Being separated from your smartphone causes anxiety and negatively impacts your ability to perform mental tasks like crosswords.
An experiment conducted by the University of Missouri-Columbia has found how iPhone owners suffer "serious psychological and physiological effects" including poor performances on cognitive tests like word searches when their phone isn't close by.
Researchers behind the experiment have concluded that iPhone users "should avoid parting with their phones during daily situations that involve a great deal of attention, such as taking tests, sitting in conferences or meetings, or completing important work assignments," as it could result in "poorer cognitive performance".
Lead author of the study, Russell Clayton, a doctoral candidate at the MU School of Journalism, said the results of the study also suggest that "iPhones are capable of becoming an extension of ourselves such that when separated, we experience a lessening of 'self' and a negative physiological state."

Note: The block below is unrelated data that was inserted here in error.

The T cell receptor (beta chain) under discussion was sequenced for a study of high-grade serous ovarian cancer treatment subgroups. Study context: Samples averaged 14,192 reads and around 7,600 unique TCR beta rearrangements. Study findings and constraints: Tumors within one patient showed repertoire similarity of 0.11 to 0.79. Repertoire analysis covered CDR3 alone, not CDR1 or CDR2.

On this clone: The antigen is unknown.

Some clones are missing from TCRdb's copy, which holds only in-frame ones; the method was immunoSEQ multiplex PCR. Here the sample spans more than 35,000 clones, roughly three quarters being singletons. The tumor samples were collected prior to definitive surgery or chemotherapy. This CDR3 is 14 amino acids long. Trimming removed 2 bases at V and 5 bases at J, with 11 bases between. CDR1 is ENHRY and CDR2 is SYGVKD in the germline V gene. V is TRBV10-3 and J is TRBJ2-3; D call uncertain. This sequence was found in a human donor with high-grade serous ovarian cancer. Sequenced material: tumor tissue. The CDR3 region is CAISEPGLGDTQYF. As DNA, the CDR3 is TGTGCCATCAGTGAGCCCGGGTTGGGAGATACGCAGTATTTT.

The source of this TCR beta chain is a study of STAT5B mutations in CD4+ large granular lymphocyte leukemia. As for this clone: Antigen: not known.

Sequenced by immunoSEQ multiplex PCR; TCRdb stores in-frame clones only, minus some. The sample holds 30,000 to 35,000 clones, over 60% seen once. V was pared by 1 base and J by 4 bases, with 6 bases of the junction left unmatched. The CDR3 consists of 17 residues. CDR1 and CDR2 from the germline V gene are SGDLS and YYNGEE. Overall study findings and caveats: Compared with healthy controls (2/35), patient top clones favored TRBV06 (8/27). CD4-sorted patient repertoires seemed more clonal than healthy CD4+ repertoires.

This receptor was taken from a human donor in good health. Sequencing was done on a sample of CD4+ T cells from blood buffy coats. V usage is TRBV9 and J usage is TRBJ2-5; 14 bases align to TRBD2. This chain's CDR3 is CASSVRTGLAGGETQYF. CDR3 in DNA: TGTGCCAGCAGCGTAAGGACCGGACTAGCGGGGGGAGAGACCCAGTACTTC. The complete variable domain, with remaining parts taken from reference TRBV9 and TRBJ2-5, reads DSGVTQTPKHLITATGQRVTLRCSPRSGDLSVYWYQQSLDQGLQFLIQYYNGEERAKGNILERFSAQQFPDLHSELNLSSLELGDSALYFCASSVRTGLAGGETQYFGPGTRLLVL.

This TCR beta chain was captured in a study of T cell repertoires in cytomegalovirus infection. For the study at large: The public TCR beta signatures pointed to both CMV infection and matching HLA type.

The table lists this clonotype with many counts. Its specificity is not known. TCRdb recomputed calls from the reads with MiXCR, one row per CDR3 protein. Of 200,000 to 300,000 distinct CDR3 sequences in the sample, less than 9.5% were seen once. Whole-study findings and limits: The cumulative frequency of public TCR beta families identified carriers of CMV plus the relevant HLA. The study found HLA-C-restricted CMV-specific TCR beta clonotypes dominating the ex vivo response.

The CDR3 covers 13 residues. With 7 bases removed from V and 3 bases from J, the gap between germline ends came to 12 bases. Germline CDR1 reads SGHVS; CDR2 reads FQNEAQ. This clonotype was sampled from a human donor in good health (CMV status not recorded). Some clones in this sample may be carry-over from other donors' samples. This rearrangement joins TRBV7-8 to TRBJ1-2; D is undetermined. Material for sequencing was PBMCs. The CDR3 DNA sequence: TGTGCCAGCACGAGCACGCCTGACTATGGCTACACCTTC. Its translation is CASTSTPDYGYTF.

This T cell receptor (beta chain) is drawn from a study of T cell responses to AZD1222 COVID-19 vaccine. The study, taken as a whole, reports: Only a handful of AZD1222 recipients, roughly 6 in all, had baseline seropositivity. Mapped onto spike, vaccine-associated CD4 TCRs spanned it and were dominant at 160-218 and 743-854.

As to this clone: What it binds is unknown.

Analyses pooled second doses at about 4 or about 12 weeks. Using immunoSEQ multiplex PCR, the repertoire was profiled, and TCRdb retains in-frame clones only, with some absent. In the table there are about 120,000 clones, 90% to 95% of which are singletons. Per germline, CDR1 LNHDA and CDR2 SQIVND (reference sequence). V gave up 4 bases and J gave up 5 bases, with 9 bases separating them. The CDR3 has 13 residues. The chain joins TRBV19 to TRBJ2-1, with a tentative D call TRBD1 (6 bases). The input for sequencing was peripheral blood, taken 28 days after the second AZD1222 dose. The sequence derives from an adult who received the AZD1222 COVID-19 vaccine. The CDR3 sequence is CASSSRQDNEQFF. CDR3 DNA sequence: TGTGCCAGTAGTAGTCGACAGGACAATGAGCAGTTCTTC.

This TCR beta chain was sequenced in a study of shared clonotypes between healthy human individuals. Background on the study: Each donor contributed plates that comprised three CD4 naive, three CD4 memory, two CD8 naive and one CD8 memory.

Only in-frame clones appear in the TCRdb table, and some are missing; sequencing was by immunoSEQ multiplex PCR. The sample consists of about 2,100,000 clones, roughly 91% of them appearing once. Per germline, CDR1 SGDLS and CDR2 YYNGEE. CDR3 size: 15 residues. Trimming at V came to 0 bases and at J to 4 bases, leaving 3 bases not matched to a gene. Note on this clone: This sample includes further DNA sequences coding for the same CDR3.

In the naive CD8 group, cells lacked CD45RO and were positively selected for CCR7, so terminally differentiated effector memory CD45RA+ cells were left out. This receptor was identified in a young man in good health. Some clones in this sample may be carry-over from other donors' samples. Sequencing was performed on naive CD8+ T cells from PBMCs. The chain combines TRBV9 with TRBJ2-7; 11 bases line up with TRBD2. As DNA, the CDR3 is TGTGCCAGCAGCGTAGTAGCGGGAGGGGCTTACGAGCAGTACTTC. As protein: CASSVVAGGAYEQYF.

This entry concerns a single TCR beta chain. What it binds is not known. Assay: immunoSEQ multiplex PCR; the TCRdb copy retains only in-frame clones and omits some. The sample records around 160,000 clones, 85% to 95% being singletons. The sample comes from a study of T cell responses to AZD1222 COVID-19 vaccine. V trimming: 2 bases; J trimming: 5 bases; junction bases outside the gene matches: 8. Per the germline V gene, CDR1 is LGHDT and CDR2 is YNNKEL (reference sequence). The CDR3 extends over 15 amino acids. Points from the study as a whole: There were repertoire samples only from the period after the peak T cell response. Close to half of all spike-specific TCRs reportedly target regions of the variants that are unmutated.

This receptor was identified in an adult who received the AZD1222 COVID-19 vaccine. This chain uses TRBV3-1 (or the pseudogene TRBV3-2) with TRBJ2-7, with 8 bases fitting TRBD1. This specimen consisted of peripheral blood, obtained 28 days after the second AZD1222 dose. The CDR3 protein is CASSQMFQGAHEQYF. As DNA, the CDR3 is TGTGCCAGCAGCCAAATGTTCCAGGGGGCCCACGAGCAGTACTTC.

It was found that iPhone users unable to answer their ringing handset while solving simple word search puzzles experienced increased heart rate and blood pressure, plus feelings of anxiety and unpleasantness. Performance (the number of words found in the puzzle) also decreased compared to when their iPhones were nearby.
The experiment was carried out by telling the participants they were testing a new wireless blood pressure monitor. Participants completed the first puzzle with their iPhones nearby, but were then asked to hand over the phone due to "Bluetooth interference" with the monitor; their phones were placed at the other side of the room and another puzzle was handed out.
While working on the puzzle, researchers called the participants' iPhones and it was found that when they couldn't answer it, because it was out of reach, they had a "significant" increase in anxiety, heart rate and blood pressure, plus a significant decrease in puzzle performance.